Keep Your Documentation Up to Date with a Checklist

In a previous post, we discussed five types of code documentation and how to use them effectively in a software project. While knowing the different types of documentation is a helpful start, every software project faces the challenge of keeping documentation up-to-date.

Documentation can become out-of-date due to various reasons, including a lack of maintenance, changing requirements, and limited resources. The longer documentation goes without updates, the more challenging it becomes to bring it up to date. Here, we’ll discuss a checklist of items to review when making changes to a codebase to keep documentation accurate and reliable.


Atul Gawande’s book, The Checklist Manifesto, illustrates how checklists can enhance the quality and efficiency of various tasks. Inspired by his work, I’ve recently utilized a Documentation Checklist to help keep my software documentation up-to-date while saving time and effort. The author incorporates key elements to review when making changes to a codebase. This checklist is designed to keep documentation accurate throughout the software development process.

I recommend using this checklist each time you check in code to your codebase. One way to make it easier to remember is to incorporate it into a pull request template, serving as a helpful reminder to “check in” before “checking in.” The checklist consists of brief, yes-or-no questions you can mark as complete. It’s simple to use and integrate into your workflow.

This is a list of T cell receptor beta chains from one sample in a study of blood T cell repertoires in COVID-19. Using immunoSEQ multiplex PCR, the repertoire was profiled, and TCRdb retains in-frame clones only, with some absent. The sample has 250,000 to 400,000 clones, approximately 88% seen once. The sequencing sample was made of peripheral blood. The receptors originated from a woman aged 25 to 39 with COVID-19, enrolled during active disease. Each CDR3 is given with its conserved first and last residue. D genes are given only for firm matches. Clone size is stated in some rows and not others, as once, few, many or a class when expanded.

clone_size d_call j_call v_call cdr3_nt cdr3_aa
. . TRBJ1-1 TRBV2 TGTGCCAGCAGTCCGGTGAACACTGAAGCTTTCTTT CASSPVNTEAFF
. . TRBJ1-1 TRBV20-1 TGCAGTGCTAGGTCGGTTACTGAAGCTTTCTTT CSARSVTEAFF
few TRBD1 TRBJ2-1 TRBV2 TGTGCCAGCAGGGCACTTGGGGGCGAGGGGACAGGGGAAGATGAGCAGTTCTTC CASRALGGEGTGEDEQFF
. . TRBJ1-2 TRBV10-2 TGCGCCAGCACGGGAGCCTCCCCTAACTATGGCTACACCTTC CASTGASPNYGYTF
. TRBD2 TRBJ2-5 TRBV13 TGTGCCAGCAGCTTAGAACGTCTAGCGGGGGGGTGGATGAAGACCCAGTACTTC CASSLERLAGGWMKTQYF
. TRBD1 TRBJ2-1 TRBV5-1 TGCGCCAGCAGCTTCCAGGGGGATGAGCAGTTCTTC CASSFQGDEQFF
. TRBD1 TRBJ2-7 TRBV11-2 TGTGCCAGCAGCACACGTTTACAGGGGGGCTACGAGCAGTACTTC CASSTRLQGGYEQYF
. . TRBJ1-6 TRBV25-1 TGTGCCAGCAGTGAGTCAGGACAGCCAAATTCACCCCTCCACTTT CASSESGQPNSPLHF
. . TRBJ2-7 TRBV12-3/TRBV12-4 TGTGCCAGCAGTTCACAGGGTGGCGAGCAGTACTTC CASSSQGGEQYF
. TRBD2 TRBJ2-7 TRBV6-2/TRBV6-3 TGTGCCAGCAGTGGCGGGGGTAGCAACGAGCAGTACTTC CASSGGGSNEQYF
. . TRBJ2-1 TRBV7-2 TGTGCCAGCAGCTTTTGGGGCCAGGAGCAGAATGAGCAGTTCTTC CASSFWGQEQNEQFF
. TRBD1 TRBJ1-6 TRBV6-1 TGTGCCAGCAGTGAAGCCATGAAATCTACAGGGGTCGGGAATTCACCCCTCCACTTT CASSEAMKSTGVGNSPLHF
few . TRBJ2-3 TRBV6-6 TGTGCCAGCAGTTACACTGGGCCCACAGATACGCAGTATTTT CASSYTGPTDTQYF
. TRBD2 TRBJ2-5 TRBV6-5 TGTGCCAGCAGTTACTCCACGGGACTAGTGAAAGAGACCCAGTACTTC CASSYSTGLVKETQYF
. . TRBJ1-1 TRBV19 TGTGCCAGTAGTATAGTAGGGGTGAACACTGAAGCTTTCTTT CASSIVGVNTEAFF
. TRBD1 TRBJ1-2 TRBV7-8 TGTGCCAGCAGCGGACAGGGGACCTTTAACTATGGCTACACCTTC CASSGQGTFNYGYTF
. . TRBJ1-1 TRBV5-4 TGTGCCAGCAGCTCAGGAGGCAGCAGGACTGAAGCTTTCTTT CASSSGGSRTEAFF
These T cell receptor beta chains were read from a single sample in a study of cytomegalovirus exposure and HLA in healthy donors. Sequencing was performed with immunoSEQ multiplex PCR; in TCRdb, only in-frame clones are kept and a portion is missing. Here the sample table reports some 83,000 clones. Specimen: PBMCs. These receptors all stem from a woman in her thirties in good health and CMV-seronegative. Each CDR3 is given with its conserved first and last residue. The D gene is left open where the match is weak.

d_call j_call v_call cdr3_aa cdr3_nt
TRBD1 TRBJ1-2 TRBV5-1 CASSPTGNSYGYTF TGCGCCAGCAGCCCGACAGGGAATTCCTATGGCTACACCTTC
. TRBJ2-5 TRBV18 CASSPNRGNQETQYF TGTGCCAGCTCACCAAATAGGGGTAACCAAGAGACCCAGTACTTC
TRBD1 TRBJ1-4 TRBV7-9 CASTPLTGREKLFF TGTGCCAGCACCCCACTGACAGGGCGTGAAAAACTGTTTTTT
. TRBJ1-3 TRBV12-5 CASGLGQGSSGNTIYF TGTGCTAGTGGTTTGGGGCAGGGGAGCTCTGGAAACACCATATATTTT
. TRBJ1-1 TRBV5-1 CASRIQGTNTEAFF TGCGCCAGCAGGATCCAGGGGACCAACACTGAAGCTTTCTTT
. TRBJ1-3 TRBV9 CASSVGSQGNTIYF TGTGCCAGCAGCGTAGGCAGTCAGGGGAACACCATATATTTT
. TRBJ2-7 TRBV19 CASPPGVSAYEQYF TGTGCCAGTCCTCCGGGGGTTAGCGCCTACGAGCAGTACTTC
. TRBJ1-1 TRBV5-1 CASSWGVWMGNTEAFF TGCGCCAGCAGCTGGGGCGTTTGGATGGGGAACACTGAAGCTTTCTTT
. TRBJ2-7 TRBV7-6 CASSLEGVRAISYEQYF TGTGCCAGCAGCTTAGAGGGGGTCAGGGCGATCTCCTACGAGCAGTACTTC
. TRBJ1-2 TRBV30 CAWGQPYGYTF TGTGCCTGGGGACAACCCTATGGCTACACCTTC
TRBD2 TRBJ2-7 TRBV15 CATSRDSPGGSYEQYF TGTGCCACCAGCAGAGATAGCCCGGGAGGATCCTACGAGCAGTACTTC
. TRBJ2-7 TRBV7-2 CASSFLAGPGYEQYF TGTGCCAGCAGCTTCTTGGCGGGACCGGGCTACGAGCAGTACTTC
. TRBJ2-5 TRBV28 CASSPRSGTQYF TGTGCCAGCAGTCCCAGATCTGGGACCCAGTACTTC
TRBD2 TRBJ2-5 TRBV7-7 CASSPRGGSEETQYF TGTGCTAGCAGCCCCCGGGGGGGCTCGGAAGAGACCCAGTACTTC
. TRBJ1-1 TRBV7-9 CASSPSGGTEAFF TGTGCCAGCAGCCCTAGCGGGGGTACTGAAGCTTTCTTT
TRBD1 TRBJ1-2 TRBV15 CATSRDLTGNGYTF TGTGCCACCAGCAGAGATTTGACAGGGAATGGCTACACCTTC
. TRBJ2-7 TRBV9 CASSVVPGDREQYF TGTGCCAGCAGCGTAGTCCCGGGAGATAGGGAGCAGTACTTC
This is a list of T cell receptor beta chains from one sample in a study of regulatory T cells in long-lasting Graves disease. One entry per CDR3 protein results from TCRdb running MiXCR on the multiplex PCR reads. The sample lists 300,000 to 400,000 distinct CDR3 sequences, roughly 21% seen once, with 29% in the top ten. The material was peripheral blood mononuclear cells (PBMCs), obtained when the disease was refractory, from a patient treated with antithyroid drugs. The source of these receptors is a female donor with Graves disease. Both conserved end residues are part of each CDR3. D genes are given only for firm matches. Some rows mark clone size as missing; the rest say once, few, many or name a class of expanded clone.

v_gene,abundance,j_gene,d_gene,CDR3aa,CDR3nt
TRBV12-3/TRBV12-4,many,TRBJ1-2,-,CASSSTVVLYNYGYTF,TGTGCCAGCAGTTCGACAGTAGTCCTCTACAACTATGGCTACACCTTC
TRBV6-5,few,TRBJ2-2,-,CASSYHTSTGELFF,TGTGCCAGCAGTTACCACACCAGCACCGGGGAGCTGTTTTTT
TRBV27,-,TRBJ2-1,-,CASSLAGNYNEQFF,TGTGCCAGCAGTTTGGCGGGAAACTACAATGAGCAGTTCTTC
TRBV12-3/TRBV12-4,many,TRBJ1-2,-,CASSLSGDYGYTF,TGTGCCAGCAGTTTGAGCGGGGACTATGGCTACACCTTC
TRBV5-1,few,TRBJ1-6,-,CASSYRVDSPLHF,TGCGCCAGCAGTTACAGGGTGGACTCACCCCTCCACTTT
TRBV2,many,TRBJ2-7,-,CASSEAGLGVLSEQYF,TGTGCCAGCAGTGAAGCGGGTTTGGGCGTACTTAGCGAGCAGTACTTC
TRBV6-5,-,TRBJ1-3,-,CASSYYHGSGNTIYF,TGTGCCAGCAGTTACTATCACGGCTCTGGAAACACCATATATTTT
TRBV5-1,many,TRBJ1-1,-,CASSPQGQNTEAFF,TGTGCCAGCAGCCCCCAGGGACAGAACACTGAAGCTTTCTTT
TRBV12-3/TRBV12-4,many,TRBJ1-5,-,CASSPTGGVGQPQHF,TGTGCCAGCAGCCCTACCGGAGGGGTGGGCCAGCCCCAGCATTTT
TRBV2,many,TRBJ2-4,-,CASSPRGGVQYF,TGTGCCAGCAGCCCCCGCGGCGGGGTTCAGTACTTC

The Documentation Checklist

Do we need to update documentation for any of the following?

  1. Newly added/changed functions or variables
    Using standardized documentation formats, like docstrings or JSDoc comments, can help developers understand the usage of functions without needing to read their implementation.
  2. New dependencies 
    It’s useful to document external libraries within a README or some other file so other developers know what they’re being used for.
  3. Local setup changes
    You should keep the steps you need to get the app up and running locally s up-to-date to make the onboarding experience smooth for new developers.
  4. New environment variables for the app to run correctly
    Environment variables, such as API credentials, aren’t often checked into the code itself. Maintaining an .env.example file helps other developers know which environment variables they should set on their machines.
  5. Changes to the testing or deployment processes
    These are often automated. However, it’s helpful to maintain good documentation on testing and deploying your code, in case developers need to do them manually.
  6. New business rules, logic, or assumptions
    This helps developers understand the intent behind the code and how they should use it. You can document this information within the code itself, in separate documentation files, or in a knowledge base or wiki.

Investing Time Upfront

This checklist’s items are a good starting point for maintaining the documentation on your projects. Depending on your project needs, you may want to add or remove items from the list. Consistently updating your documentation as you push new code can help reduce the need for a major documentation overhaul at the end of a project. It can also make it easier to hand off projects to other teams. Overall, investing time in updating documentation saves time and effort in the long run and contributes to the project’s success.


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